BMW to Equip its Vehicles with Tactile Mobility Road Sensing Technology
21 September, 2020
Tactile's software provides real-time "sensory" data on the road's and vehicle conditions. It will be embedded in all BMW next-generation models. Tactile's founder: "BMW is the first to adopt this kind of technology"
Haifa-based Tactile Mobility announced earlier this week a commercial agreement paving its way to the heart of the global car industry: The car manufacturing giant BMW will incorporate Tactile’s road-sensing software in all of the car models it will produce starting in mid-2021. Techtime was the first to report Tactile negotiations with a German carmaker. BMW has selected so far three ground-breaking Israeli technologies for its next-generation models: Mobileye’s ADAS system, Innoviz’ LiDAR sensors, and Tactile’s road sensors .
This is Tactile Mobility’s first commercial agreement with an OEM, and BMW is the first car manufacturer to adopt such road sensing technology, and in such extent. In 2019, BMW sold a record 2.5 million vehicles. Tactile founder Boaz Mizrahi told TechTime that BMW didn’t hesitate to adopted the technology even though it is a new type of technology in the automotive world. “They are known as an early adopters of new technologies. We’ve invented a new kind of technology in the automotive world, and they wanted to be the first to leverage it.”
Tactile Mobility provides a software suite which utilizes vehicles’ built-in, non-visual sensors to collect and analyze data about vehicle and road dynamics, enabling smart and connected vehicles to analyze the road surfaces below their tires as well as modeling vehicle systems performance and road conditions. In-vehicle, real-time data includes attributes such as available grip level, which signifies the specific vehicle and road traction limits.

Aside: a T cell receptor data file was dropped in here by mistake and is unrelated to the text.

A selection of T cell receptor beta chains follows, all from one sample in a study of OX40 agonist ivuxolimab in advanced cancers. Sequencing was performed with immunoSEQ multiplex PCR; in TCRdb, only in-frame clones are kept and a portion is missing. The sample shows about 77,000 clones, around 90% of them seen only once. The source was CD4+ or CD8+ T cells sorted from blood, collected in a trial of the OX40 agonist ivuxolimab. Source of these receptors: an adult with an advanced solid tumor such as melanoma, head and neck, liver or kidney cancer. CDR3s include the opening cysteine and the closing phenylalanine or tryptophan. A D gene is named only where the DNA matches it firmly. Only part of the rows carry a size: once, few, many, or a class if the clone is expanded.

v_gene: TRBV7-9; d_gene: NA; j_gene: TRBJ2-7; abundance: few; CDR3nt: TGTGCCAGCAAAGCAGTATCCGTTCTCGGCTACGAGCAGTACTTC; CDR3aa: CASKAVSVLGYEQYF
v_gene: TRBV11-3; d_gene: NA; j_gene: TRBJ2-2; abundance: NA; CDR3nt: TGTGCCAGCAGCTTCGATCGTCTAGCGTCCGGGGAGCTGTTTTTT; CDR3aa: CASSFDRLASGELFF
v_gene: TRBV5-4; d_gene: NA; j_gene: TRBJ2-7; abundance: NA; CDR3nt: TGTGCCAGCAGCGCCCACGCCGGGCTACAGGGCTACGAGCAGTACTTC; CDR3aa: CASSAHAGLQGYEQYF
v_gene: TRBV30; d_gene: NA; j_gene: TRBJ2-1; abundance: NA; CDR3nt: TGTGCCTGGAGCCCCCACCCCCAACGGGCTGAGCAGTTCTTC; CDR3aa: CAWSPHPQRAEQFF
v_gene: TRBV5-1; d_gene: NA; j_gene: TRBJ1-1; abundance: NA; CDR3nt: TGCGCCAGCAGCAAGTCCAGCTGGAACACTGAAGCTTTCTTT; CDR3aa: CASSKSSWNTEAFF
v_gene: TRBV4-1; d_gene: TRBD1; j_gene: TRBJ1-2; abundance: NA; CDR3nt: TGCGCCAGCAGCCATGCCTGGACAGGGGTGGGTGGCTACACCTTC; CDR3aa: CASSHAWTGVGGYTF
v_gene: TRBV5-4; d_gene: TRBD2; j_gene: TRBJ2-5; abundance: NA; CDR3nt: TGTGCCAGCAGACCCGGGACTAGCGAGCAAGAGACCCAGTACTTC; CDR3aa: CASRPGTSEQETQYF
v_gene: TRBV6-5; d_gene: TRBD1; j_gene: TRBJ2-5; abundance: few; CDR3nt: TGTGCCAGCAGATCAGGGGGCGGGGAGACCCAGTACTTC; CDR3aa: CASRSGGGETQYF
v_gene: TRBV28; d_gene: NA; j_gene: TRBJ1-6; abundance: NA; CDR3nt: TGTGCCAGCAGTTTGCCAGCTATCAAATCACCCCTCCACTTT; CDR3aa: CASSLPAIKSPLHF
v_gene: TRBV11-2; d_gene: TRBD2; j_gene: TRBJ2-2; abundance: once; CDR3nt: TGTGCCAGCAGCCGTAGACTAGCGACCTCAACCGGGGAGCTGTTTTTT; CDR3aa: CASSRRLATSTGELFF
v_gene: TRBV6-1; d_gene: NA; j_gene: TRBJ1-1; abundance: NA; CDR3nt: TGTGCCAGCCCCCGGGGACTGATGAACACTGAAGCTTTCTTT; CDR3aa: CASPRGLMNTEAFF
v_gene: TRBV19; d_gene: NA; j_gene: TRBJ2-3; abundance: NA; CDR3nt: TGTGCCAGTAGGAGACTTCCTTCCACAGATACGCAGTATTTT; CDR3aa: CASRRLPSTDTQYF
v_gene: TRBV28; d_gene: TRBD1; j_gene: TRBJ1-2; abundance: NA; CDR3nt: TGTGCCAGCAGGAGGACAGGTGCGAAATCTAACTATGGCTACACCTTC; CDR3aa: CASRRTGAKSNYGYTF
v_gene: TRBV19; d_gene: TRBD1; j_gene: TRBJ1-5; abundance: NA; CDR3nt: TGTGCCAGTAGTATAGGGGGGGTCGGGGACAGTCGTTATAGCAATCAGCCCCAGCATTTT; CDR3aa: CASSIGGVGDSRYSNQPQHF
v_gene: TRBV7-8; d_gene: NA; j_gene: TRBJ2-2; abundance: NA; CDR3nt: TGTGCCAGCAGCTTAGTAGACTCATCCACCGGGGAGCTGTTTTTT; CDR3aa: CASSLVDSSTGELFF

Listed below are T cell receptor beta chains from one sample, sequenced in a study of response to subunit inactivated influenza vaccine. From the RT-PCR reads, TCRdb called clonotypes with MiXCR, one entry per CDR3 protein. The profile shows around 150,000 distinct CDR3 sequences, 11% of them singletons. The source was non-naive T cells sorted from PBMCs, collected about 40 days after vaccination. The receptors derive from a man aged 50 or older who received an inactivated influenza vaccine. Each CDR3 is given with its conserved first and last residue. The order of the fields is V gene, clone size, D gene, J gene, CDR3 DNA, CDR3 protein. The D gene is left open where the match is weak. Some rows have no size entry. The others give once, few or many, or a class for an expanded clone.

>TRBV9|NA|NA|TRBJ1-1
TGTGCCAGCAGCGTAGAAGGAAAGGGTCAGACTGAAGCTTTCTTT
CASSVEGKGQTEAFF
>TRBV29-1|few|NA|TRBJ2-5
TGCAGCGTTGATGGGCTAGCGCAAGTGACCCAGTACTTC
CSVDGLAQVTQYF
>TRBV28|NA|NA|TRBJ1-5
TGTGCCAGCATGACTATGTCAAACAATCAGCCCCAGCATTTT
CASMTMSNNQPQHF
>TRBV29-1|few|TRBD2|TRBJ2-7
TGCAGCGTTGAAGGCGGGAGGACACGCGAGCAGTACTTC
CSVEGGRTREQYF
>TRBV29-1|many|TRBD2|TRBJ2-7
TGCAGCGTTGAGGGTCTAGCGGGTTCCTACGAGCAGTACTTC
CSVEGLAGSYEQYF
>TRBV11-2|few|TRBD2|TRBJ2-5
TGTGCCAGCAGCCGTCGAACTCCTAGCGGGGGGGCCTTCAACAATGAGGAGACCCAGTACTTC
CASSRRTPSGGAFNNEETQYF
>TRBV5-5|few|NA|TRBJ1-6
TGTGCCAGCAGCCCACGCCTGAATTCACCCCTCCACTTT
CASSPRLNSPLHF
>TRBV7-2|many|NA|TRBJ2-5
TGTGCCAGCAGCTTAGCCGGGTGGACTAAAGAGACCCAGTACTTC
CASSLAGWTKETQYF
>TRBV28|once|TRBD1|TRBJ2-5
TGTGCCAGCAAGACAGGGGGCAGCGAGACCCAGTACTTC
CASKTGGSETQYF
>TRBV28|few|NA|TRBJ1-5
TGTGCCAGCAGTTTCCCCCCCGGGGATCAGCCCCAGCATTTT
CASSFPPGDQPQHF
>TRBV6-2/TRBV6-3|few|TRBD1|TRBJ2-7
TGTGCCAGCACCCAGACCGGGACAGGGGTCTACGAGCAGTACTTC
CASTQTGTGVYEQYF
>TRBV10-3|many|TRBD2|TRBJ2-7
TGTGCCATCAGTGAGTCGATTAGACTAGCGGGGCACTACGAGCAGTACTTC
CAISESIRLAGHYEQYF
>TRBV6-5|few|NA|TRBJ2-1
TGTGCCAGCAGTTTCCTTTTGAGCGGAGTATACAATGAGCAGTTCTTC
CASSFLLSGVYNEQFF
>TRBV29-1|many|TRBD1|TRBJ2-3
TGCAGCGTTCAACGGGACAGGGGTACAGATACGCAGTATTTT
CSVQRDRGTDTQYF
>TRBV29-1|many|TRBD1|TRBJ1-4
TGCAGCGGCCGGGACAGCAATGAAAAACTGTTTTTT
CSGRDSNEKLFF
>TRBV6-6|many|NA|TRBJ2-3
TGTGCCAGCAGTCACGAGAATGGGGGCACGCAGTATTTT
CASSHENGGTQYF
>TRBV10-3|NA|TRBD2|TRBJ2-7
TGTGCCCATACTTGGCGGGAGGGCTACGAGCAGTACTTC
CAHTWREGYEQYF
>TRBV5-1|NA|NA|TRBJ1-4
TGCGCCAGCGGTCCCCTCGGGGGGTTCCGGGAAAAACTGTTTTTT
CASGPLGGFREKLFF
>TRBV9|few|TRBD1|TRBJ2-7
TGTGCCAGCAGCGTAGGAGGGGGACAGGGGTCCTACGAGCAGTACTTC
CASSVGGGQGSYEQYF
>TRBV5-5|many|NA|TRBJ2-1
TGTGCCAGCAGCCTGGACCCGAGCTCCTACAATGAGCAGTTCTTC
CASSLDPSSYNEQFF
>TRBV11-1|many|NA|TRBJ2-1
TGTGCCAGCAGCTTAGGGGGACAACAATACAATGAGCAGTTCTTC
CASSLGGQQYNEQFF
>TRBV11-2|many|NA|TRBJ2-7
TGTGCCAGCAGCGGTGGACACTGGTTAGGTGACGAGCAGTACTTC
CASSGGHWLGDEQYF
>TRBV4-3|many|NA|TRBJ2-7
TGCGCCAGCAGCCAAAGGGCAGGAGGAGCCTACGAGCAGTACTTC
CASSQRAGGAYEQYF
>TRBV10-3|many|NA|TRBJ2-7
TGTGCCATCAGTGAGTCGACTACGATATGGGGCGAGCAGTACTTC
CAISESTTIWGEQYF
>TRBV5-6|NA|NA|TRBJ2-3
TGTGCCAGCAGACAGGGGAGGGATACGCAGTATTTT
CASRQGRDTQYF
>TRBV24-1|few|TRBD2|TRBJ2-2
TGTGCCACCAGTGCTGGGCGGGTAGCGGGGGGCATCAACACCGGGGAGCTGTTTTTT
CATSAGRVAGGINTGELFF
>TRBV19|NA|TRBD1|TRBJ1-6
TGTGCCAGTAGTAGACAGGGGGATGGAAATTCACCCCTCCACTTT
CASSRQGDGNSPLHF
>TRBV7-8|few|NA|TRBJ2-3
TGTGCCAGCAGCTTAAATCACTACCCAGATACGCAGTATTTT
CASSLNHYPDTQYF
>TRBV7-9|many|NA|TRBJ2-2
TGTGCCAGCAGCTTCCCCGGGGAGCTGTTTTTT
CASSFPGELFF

The missing piece for Autonomous Driving
Noteably, the solution was initially intended to supplement autonomous driving systems, as the company claims autonomous driving cannot be based solely on visual sensors like cameras and LiDAR, as they do not percieve other “sensory” factors such as tire condition and road conditions. Nevertheless, the collaboration with BMW illustrates that the technology has great value in non-autonomous vehicles as well. According to Mizrahi, the software will provide all of the vehicle’s systems with a new dimension of data that will improve the functionality of all other systems in the vehicle.
“This data will improve the functionality and safety of many in-vehicle systems. Take for example vehicle-to-vehicle distance measurement systems: when the road is slippery you should maintain a larger distance from the vehicle ahead as when the road conditions is optimal, but a visual sensor measures only the distance and does not take into account the condition of the road. The same goes for steering and other functions”
The company’s platform consists of two components: VehicleDNA is an anonymized representation of each vehicle’s systems characteristics, including suspensions, powertrain, braking efficiency, tire health and more, and SurfaceDNA is a bundle of mapping layers of road attributes, conditions and distresses that offers an in-depth view of driving environments to better anticipate road conditions ahead and pre-configure vehicle systems.
Tactile Mobility was founded by Mizrahi in 2011. He holds a master’s degree in electrical engineering and computer science from the Technion university. In the late 1990s, he founded Charlotte Web Networks, which was purchased in 2002 by MRV Communications for an estimated $700 million.